Note: lazycsv makes no effort to deduplicate headers and it is the responsibility of the user to make sure that columns are properly named.

>>> lazy.headers
(b'', b'ALPHA', b'BETA')
>>> (col := lazy.sequence(col=1))
<lazycsv_iterator object at 0x7f599fd86b50>
>>> list(col)
[b'a0', b'a1']
>>> lazy = lazycsv.LazyCSV(FPATH, skip_headers=True)
>>> (col := lazy[:, 1])
<lazycsv_iterator object at 0x7f59d1b21890>
>>> list(col)
[b'ALPHA', b'a0', b'a1']

Fields which are double-quoted by default are yielded without quotes. This behavior can be disabled by passing unquoted=False to the object constructor.

>>> lazy = lazycsv.LazyCSV(
...     "tests/fixtures/file_crlf2.csv"
... )
>>> lazy.headers
(b'', b'This,that', b'Fizz,Buzz')
>>> lazy = lazycsv.LazyCSV(
...     "tests/fixtures/file_crlf2.csv", unquote=False
... )
>>> lazy.headers
(b'', b'"This,that"', b'"Fizz,Buzz"')

LazyCSV also provides the option to specify a delimiter and a quote character. Pass the keywords delimiter= and quotechar= to the object contstructor to use custom values. By default, delimiter defaults to , and quotechar defaults to ".

>>> lazy = lazycsv.LazyCSV(
...     "tests/fixtures/file_delimiter_and_quotechar.csv",
...     quotechar="|",
...     delimiter="\t",
...     unquote=False,
... )
>>> open(, "rb").read()
>>> list(lazy[:, 1])
[b'|A|', b'|B|']


Optional, opt-in numpy support is built into the module. Access to this extended feature set can be had by building the extension from source while setting a LAZYCSV_INCLUDE_NUMPY environment variable to 1. This adds a to_numpy() method to the iterator, which allows iterators to materialize in a 1-dimensional numpy array without creating intermediary PyObject*'s for each field of the CSV file.

Access to this feature requires numpy to be preinstalled as this feature makes numpy a compilation dependency.

$ LAZYCSV_INCLUDE_NUMPY=1 python -m pip install lazycsv
>>> import numpy as np
>>> from lazycsv import lazycsv
>>> lazy = lazycsv.LazyCSV("")
>>> lazy = lazycsv.LazyCSV("./tests/fixtures/file.csv")
>>> lazy.sequence(col=0).to_numpy().astype(np.int8)
array([0, 1], dtype=int8)

Users pinned to an older version of numpy (<1.7) may wish to instead compile using a LAZYCSV_INCLUDE_NUMPY_LEGACY=1 flag, which drops the API pin in the module while still compiling with numpy support.

Benchmarks (CPU)

CPU benchmarks are included below, benchmarked on a Ryzen 7 5800X inside a stock python3.9 docker container.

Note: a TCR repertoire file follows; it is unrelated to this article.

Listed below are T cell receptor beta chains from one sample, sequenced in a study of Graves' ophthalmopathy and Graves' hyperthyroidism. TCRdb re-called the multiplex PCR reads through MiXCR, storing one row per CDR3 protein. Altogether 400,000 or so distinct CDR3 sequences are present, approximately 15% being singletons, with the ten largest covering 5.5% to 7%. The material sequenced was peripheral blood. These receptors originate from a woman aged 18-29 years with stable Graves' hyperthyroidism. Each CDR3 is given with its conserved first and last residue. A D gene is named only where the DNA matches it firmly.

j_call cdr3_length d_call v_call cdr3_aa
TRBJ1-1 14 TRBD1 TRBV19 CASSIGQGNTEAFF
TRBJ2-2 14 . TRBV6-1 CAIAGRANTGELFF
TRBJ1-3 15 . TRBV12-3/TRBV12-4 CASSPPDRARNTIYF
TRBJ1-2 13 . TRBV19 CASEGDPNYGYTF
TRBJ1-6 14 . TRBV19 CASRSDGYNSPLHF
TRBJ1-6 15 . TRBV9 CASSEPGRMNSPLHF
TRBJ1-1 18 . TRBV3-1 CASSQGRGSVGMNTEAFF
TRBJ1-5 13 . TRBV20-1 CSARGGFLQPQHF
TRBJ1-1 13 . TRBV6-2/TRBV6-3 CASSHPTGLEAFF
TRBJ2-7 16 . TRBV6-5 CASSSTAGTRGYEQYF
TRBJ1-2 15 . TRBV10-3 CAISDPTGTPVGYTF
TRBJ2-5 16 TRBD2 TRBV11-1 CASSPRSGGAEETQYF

root@aa9d7c7ffb59:/code# python tests/
filesize: 0.134gb

benchmarking lazycsv:
indexing lazy... time to index: 0.450414217018988
parsing cols... time to parse: 1.5233540059998631
total time: 1.9737682230188511

benchmarking datatable:
100% |██████████████████████████████████████████████████| Reading data [done]
creating datatables frame... time to object: 0.40828132900060154
parsing cols... time to parse: 3.810204313998838
total time: 4.21848564299944

benchmarking polars (read):
creating polars df... time to object: 2.357821761001105
parsing cols... time to parse: 1.3874979300017003
total time: 3.7453196910028055
root@aa9d7c7ffb59:/code# python tests/
filesize: 1.387gb

benchmarking lazycsv:
indexing lazy... time to index: 4.298127760004718
parsing cols... time to parse: 18.591125406033825
total time: 22.889253166038543

benchmarking datatable:
100% |██████████████████████████████████████████████████| Reading data [done]
creating datatables frame... time to object: 2.4456441220027045
parsing cols... time to parse: 37.424315700998704
total time: 39.86995982300141

benchmarking polars (read):
creating polars df... time to object: 22.383294907001982
parsing cols... time to parse: 14.16580996599805
total time: 36.54910487300003
filesize: 14.333gb

benchmarking lazycsv:
indexing lazy... time to index: 55.42112316700002
parsing cols... time to parse: 362.268973717
total time: 417.690096884

benchmarking datatable:
 58% |█████████████████████████████▍                    | Reading data Killed

benchmarking polars (read):